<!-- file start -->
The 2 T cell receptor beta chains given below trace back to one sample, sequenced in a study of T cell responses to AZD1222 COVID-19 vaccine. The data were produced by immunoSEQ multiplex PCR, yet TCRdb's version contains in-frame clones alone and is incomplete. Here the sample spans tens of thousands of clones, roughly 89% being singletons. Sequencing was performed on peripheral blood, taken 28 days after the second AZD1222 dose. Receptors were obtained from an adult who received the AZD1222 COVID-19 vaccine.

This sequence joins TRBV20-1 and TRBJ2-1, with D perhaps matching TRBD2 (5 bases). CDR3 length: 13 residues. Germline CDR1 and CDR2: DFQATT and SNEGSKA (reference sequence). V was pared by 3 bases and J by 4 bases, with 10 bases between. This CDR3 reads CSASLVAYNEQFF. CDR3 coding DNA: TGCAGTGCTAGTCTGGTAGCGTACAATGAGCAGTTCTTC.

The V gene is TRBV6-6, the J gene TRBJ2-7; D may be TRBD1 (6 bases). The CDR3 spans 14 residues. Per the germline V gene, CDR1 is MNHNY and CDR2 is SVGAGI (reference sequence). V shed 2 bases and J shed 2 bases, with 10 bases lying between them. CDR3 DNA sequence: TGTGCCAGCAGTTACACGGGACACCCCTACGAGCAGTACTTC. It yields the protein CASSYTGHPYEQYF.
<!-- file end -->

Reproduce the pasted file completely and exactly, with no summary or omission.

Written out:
The 2 T cell receptor beta chains given below trace back to one sample, sequenced in a study of T cell responses to AZD1222 COVID-19 vaccine. The data were produced by immunoSEQ multiplex PCR, yet TCRdb's version contains in-frame clones alone and is incomplete. Here the sample spans tens of thousands of clones, roughly 89% being singletons. Sequencing was performed on peripheral blood, taken 28 days after the second AZD1222 dose. Receptors were obtained from an adult who received the AZD1222 COVID-19 vaccine.

This sequence joins TRBV20-1 and TRBJ2-1, with D perhaps matching TRBD2 (5 bases). CDR3 length: 13 residues. Germline CDR1 and CDR2: DFQATT and SNEGSKA (reference sequence). V was pared by 3 bases and J by 4 bases, with 10 bases between. This CDR3 reads CSASLVAYNEQFF. CDR3 coding DNA: TGCAGTGCTAGTCTGGTAGCGTACAATGAGCAGTTCTTC.

The V gene is TRBV6-6, the J gene TRBJ2-7; D may be TRBD1 (6 bases). The CDR3 spans 14 residues. Per the germline V gene, CDR1 is MNHNY and CDR2 is SVGAGI (reference sequence). V shed 2 bases and J shed 2 bases, with 10 bases lying between them. CDR3 DNA sequence: TGTGCCAGCAGTTACACGGGACACCCCTACGAGCAGTACTTC. It yields the protein CASSYTGHPYEQYF.